Oman’s Fiscal Deficit

On the fiscal front, the surge in oil prices provided required support to government revenues, while fiscal measures that were undertaken last year also continued to support the growth of non-oil revenue of the government. However, at the same time, government expenditure also increased noticeably in 2018 due to higher spending on oil & gas production, defence, subsidies and elevated interest payments.

The buoyant government revenues, however, led to a decline in overall fiscal deficit by about 30 percent to RO 2,649 million during 2018. In terms of budget outcome, the actual fiscal deficit overperformed the budget estimate by 11.7 percent, with much higher overshooting in the government revenue vis-à- vis the government expenditure.

The estimated fiscal deficit of RO 2,800 million in the 2019 budget assumes an average oil price at $ 58 per barrel. The government debt also increased to RO 14,492 million in 2018 (a jump of about 30 percent) – the debt to GDP ratio increased to 47.5 percent.

The burgeoning government debt level not only constraints the fiscal space but also raises sustainability concerns.

Monetary Conditions

Turning to monetary conditions, the Federal Reserve raised the policy rate four times during 2018, each by 25 basis points, which were automatically transmitted to Omani monetary conditions due to the currency peg arrangement. Consequently, interest rates on both deposits and lending increased in Oman.

Nonetheless, both credit and deposits maintained reasonable growth of 6.4 percent and 7.8 percent, respectively during the year, consistent with expanding nonoil economic activities.

The broad money supply expanded by 8.3 percent– the quasi money expanded by 12.1 percent while narrow money (M1) declined marginally by 0.2 percent. Although local currency deposits also increased, a steep jump in quasi-money during 2018 was attributed mainly to a large increase in foreign currency deposits.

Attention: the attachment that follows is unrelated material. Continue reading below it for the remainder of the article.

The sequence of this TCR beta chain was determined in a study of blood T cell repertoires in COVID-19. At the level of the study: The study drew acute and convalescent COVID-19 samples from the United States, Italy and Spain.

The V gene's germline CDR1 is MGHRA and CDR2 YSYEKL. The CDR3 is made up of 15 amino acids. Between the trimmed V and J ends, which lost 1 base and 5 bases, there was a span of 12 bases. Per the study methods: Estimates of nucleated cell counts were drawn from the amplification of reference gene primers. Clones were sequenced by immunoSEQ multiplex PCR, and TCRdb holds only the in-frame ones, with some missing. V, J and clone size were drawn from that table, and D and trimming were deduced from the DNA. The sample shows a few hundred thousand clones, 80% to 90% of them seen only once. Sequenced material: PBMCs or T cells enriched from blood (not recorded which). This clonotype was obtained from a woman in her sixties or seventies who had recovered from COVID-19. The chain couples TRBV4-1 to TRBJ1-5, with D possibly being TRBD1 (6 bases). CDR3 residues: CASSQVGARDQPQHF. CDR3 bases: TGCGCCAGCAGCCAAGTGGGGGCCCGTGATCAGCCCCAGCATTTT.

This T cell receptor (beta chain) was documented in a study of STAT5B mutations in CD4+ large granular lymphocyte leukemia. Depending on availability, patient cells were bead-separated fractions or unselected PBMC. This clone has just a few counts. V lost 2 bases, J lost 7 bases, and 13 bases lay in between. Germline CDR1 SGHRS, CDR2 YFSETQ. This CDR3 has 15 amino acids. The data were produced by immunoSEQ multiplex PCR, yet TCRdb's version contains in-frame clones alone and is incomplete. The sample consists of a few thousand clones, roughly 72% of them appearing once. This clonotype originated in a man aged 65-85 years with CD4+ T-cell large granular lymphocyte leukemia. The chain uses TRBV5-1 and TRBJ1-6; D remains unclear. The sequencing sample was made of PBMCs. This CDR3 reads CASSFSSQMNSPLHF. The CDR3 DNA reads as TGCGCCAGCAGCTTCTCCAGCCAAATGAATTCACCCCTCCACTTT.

As the monetary base shrank, the money multiplier improved to 5.7 in 2018 from 5.0 during the previous year.

With regard to the health of banking sector and quality of assets, the position remained resilient and strong, despite early signs of some vulnerability on the back of slowing real sector.

The CBO continued with the gradual implementation of Basel III norms including capital conservation buffer to strengthen the banking sector.

Consequently, the banks remained adequately capitalized as their Capital Adequacy Ratio (CAR) stood at 17.9 percent by the end of December 2018, significantly higher than mandated by CBO at 12.875 percent. The banks in the GCC region generally maintain sufficiently higher CAR to deal with ramifications of volatile oil prices.

The quality of loans did not deteriorate much as the gross nonperforming loans (NPLs) of conventional banks stood at 2.7 percent in December 2018 (net NPLs stood at 0.9 percent).

The financial markets functioned smoothly during the year, albeit sluggish activities in some segments. The short term interest rates in the money market remained aligned and some improvement was noticed in the volume of domestic inter-bank call money market partly reflecting easing of regulation pertaining to lending ratio. The activities in equity markets were subdued and the Muscat Securities Market Index (MSM-30) closed lower by about 15 percent at the end of 2018.

The liquidity in both equity and bonds segments of the capital market also dropped during 2018. As the surge in oil prices improved foreign currency liquidity, the foreign exchange market functioned without any pressure during 2018.

Oman’s external account also witnessed a significant improvement during 2018 backed by a steep recovery in oil prices, buoyant non-oil exports, and decline in merchandise imports. The current account deficit (CAD) narrowed to RO 1,671 million during 2018 from RO 4,222 million in 2017.

The net financial & capital inflows were higher than CAD, resulting in an overall balance of payments surplus. Consequently, total net foreign assets (CBO and SGRF together) increased by RO 990 million, alleviating pressure on the adequacy of external buffers.

Imports cover of CBO’s net foreign assets increased to 7.4 months from 6.3 months a year ago.